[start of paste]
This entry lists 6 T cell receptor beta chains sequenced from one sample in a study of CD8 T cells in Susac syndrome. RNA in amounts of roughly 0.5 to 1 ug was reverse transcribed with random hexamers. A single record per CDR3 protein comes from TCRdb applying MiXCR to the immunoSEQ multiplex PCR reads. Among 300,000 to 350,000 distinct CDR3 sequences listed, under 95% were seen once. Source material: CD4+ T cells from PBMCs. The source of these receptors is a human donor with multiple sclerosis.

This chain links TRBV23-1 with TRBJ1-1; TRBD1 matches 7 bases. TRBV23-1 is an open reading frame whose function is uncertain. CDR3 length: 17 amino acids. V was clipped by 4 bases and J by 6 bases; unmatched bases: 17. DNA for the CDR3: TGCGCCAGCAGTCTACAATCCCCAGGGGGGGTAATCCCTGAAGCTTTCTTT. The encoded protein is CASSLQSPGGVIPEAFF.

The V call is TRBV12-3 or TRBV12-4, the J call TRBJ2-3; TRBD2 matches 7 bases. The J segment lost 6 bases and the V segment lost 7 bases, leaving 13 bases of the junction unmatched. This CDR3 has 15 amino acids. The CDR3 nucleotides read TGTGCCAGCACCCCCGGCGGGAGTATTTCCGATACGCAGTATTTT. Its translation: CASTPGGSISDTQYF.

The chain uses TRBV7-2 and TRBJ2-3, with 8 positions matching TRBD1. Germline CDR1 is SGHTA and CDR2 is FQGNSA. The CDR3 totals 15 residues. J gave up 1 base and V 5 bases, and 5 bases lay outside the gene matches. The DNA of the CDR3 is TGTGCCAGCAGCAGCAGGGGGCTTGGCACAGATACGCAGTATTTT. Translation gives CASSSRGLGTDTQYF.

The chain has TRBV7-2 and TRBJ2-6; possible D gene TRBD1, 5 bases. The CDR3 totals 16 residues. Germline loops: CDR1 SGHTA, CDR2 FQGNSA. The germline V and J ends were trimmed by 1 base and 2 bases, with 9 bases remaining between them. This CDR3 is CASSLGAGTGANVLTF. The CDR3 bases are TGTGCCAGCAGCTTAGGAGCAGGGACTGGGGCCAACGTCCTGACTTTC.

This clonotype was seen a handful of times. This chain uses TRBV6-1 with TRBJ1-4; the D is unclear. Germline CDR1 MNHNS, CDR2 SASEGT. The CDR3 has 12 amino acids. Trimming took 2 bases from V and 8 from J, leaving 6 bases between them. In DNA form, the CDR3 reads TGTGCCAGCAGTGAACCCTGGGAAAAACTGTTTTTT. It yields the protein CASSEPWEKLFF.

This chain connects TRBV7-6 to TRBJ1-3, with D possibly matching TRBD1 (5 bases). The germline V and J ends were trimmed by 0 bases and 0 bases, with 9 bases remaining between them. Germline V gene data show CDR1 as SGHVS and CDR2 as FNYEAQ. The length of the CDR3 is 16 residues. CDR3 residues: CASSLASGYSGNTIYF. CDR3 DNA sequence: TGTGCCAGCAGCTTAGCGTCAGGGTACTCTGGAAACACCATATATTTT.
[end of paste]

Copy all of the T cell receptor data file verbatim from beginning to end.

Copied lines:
This entry lists 6 T cell receptor beta chains sequenced from one sample in a study of CD8 T cells in Susac syndrome. RNA in amounts of roughly 0.5 to 1 ug was reverse transcribed with random hexamers. A single record per CDR3 protein comes from TCRdb applying MiXCR to the immunoSEQ multiplex PCR reads. Among 300,000 to 350,000 distinct CDR3 sequences listed, under 95% were seen once. Source material: CD4+ T cells from PBMCs. The source of these receptors is a human donor with multiple sclerosis.

This chain links TRBV23-1 with TRBJ1-1; TRBD1 matches 7 bases. TRBV23-1 is an open reading frame whose function is uncertain. CDR3 length: 17 amino acids. V was clipped by 4 bases and J by 6 bases; unmatched bases: 17. DNA for the CDR3: TGCGCCAGCAGTCTACAATCCCCAGGGGGGGTAATCCCTGAAGCTTTCTTT. The encoded protein is CASSLQSPGGVIPEAFF.

The V call is TRBV12-3 or TRBV12-4, the J call TRBJ2-3; TRBD2 matches 7 bases. The J segment lost 6 bases and the V segment lost 7 bases, leaving 13 bases of the junction unmatched. This CDR3 has 15 amino acids. The CDR3 nucleotides read TGTGCCAGCACCCCCGGCGGGAGTATTTCCGATACGCAGTATTTT. Its translation: CASTPGGSISDTQYF.

The chain uses TRBV7-2 and TRBJ2-3, with 8 positions matching TRBD1. Germline CDR1 is SGHTA and CDR2 is FQGNSA. The CDR3 totals 15 residues. J gave up 1 base and V 5 bases, and 5 bases lay outside the gene matches. The DNA of the CDR3 is TGTGCCAGCAGCAGCAGGGGGCTTGGCACAGATACGCAGTATTTT. Translation gives CASSSRGLGTDTQYF.

The chain has TRBV7-2 and TRBJ2-6; possible D gene TRBD1, 5 bases. The CDR3 totals 16 residues. Germline loops: CDR1 SGHTA, CDR2 FQGNSA. The germline V and J ends were trimmed by 1 base and 2 bases, with 9 bases remaining between them. This CDR3 is CASSLGAGTGANVLTF. The CDR3 bases are TGTGCCAGCAGCTTAGGAGCAGGGACTGGGGCCAACGTCCTGACTTTC.

This clonotype was seen a handful of times. This chain uses TRBV6-1 with TRBJ1-4; the D is unclear. Germline CDR1 MNHNS, CDR2 SASEGT. The CDR3 has 12 amino acids. Trimming took 2 bases from V and 8 from J, leaving 6 bases between them. In DNA form, the CDR3 reads TGTGCCAGCAGTGAACCCTGGGAAAAACTGTTTTTT. It yields the protein CASSEPWEKLFF.

This chain connects TRBV7-6 to TRBJ1-3, with D possibly matching TRBD1 (5 bases). The germline V and J ends were trimmed by 0 bases and 0 bases, with 9 bases remaining between them. Germline V gene data show CDR1 as SGHVS and CDR2 as FNYEAQ. The length of the CDR3 is 16 residues. CDR3 residues: CASSLASGYSGNTIYF. CDR3 DNA sequence: TGTGCCAGCAGCTTAGCGTCAGGGTACTCTGGAAACACCATATATTTT.